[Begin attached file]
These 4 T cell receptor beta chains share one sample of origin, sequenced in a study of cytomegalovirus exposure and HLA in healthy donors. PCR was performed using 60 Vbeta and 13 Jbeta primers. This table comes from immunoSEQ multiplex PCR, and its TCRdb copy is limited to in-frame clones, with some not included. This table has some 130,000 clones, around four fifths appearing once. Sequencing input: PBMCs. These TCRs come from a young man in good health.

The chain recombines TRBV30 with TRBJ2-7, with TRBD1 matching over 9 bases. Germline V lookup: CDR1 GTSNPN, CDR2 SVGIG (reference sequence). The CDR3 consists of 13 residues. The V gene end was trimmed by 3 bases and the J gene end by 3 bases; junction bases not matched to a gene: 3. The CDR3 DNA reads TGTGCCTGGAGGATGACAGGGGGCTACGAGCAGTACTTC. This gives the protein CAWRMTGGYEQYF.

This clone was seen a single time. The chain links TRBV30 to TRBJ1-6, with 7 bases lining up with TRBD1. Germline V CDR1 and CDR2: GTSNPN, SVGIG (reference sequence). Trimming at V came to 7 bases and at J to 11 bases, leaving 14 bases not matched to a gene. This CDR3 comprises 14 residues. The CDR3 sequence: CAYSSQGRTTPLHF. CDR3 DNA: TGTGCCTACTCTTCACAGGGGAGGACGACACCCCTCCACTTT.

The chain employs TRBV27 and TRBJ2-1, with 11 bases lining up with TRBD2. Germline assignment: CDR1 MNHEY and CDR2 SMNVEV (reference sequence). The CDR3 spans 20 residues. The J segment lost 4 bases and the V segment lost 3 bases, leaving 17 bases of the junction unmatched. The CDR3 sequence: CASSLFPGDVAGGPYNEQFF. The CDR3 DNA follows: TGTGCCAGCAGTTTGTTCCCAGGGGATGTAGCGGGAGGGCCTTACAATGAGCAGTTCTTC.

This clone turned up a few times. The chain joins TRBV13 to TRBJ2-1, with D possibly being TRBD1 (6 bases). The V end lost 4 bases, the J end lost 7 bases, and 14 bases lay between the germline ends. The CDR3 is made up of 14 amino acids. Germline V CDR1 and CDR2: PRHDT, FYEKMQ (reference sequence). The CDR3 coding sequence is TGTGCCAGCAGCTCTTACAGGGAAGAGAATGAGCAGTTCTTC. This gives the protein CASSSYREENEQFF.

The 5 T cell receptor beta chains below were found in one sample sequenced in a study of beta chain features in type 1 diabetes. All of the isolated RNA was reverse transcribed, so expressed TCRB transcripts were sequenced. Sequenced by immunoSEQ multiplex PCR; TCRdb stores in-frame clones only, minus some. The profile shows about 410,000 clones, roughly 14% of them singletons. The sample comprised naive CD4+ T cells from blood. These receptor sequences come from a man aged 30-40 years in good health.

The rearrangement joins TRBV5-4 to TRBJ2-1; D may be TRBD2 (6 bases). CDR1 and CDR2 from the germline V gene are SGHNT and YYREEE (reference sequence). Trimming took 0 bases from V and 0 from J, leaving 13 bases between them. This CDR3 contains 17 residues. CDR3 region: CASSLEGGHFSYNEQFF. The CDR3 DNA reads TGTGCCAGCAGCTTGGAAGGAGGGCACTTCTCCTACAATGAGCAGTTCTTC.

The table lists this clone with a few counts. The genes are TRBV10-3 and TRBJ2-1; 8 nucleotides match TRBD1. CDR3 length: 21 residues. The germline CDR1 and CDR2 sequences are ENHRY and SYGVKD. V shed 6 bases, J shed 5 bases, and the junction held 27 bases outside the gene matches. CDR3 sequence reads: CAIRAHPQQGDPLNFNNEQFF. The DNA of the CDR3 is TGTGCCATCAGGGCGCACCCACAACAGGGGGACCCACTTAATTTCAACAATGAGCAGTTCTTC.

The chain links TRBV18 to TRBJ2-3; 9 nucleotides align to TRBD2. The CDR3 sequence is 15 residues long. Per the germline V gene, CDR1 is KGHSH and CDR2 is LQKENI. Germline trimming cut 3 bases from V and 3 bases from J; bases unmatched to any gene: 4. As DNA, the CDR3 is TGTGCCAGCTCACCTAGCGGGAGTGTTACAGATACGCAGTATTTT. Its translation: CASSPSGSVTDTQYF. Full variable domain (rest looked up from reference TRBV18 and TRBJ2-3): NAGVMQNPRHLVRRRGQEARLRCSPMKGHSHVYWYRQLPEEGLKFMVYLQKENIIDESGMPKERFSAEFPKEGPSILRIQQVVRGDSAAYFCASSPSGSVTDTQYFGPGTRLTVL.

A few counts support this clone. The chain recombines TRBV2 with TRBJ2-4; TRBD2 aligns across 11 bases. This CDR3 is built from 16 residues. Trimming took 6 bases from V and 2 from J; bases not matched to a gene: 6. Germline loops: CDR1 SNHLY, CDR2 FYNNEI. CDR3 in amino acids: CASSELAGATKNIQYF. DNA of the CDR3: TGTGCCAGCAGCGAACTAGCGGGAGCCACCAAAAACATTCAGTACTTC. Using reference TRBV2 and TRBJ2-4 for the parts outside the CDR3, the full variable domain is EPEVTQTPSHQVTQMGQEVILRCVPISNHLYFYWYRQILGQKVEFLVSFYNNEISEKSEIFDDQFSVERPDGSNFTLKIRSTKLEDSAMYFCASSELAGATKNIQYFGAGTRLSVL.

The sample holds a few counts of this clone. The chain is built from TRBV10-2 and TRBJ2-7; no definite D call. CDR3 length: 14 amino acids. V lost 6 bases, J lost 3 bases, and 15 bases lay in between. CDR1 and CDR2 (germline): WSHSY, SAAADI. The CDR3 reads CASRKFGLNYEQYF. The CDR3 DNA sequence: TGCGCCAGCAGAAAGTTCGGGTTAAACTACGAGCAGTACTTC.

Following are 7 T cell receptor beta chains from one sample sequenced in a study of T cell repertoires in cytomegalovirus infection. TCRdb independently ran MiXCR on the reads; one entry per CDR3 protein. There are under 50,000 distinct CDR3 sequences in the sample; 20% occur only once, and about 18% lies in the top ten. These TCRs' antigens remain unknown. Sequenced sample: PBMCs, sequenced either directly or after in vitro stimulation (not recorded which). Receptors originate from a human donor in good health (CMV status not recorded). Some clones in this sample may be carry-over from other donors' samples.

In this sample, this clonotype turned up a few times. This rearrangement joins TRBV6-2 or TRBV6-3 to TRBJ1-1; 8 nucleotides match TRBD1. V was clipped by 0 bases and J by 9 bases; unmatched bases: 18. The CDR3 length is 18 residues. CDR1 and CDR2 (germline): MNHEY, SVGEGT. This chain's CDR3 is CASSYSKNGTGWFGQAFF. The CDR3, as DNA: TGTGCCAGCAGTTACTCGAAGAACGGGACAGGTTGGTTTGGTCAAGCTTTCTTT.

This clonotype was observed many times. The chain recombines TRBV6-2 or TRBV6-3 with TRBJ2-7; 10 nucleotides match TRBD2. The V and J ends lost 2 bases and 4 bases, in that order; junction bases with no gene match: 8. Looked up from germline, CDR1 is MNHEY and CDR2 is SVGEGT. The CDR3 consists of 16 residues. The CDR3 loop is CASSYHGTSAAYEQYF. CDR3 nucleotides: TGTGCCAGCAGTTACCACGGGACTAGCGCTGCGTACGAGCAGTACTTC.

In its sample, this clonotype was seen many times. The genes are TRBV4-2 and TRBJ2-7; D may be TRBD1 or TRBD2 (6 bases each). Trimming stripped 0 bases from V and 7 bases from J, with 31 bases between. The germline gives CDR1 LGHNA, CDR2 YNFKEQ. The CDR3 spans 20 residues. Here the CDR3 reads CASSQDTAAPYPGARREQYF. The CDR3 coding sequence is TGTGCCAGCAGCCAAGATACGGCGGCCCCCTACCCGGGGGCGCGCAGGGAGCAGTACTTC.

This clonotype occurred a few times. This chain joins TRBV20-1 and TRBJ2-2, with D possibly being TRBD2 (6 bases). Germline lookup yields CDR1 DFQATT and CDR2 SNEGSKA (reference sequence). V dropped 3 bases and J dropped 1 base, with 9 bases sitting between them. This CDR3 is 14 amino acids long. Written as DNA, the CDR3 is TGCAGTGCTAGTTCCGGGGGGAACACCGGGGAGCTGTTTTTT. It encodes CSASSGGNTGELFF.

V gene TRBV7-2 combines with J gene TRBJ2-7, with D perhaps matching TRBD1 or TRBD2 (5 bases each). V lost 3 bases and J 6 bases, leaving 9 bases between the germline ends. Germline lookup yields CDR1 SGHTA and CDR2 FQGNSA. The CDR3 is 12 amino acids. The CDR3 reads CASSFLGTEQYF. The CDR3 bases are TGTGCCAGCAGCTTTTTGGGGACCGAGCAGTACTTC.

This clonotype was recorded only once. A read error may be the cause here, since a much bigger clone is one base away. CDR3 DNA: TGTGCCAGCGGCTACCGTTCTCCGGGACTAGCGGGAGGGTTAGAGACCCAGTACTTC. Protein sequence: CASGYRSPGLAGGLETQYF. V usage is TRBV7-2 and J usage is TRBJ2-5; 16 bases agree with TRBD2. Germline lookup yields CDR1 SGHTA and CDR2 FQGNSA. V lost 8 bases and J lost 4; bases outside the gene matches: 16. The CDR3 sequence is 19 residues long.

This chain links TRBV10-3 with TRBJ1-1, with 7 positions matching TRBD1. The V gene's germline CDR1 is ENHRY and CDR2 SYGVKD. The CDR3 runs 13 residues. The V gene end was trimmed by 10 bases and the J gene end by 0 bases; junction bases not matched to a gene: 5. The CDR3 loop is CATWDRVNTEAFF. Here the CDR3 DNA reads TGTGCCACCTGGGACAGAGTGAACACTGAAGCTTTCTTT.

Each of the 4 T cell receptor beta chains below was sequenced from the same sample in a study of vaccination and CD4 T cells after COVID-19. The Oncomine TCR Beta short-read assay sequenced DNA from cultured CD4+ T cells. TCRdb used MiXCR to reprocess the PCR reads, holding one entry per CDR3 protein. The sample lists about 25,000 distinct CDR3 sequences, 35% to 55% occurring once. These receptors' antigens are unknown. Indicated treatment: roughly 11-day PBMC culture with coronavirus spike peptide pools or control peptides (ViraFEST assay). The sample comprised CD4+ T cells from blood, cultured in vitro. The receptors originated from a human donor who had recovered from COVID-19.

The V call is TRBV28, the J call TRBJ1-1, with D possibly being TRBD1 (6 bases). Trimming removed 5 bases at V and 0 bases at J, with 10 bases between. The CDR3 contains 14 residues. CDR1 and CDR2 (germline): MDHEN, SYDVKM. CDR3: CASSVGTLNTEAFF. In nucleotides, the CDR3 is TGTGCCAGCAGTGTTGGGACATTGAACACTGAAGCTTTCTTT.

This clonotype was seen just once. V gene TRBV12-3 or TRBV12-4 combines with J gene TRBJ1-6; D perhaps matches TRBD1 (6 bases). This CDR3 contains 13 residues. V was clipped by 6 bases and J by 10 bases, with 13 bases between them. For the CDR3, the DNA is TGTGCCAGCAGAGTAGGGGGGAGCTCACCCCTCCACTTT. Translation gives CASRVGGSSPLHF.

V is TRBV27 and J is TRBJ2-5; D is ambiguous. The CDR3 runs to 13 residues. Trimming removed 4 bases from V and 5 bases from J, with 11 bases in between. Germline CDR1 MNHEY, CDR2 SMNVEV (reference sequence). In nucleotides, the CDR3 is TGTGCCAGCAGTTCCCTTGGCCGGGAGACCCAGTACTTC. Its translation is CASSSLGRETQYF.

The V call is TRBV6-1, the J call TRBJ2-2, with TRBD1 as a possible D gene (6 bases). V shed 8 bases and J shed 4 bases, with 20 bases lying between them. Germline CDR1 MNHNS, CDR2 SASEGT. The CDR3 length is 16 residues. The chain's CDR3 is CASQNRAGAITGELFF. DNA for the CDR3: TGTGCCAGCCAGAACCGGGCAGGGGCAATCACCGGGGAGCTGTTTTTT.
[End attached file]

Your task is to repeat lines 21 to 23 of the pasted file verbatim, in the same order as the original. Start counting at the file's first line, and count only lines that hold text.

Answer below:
The V call is TRBV28, the J call TRBJ1-1, with D possibly being TRBD1 (6 bases). Trimming removed 5 bases at V and 0 bases at J, with 10 bases between. The CDR3 contains 14 residues. CDR1 and CDR2 (germline): MDHEN, SYDVKM. CDR3: CASSVGTLNTEAFF. In nucleotides, the CDR3 is TGTGCCAGCAGTGTTGGGACATTGAACACTGAAGCTTTCTTT.

This clonotype was seen just once. V gene TRBV12-3 or TRBV12-4 combines with J gene TRBJ1-6; D perhaps matches TRBD1 (6 bases). This CDR3 contains 13 residues. V was clipped by 6 bases and J by 10 bases, with 13 bases between them. For the CDR3, the DNA is TGTGCCAGCAGAGTAGGGGGGAGCTCACCCCTCCACTTT. Translation gives CASRVGGSSPLHF.

V is TRBV27 and J is TRBJ2-5; D is ambiguous. The CDR3 runs to 13 residues. Trimming removed 4 bases from V and 5 bases from J, with 11 bases in between. Germline CDR1 MNHEY, CDR2 SMNVEV (reference sequence). In nucleotides, the CDR3 is TGTGCCAGCAGTTCCCTTGGCCGGGAGACCCAGTACTTC. Its translation is CASSSLGRETQYF.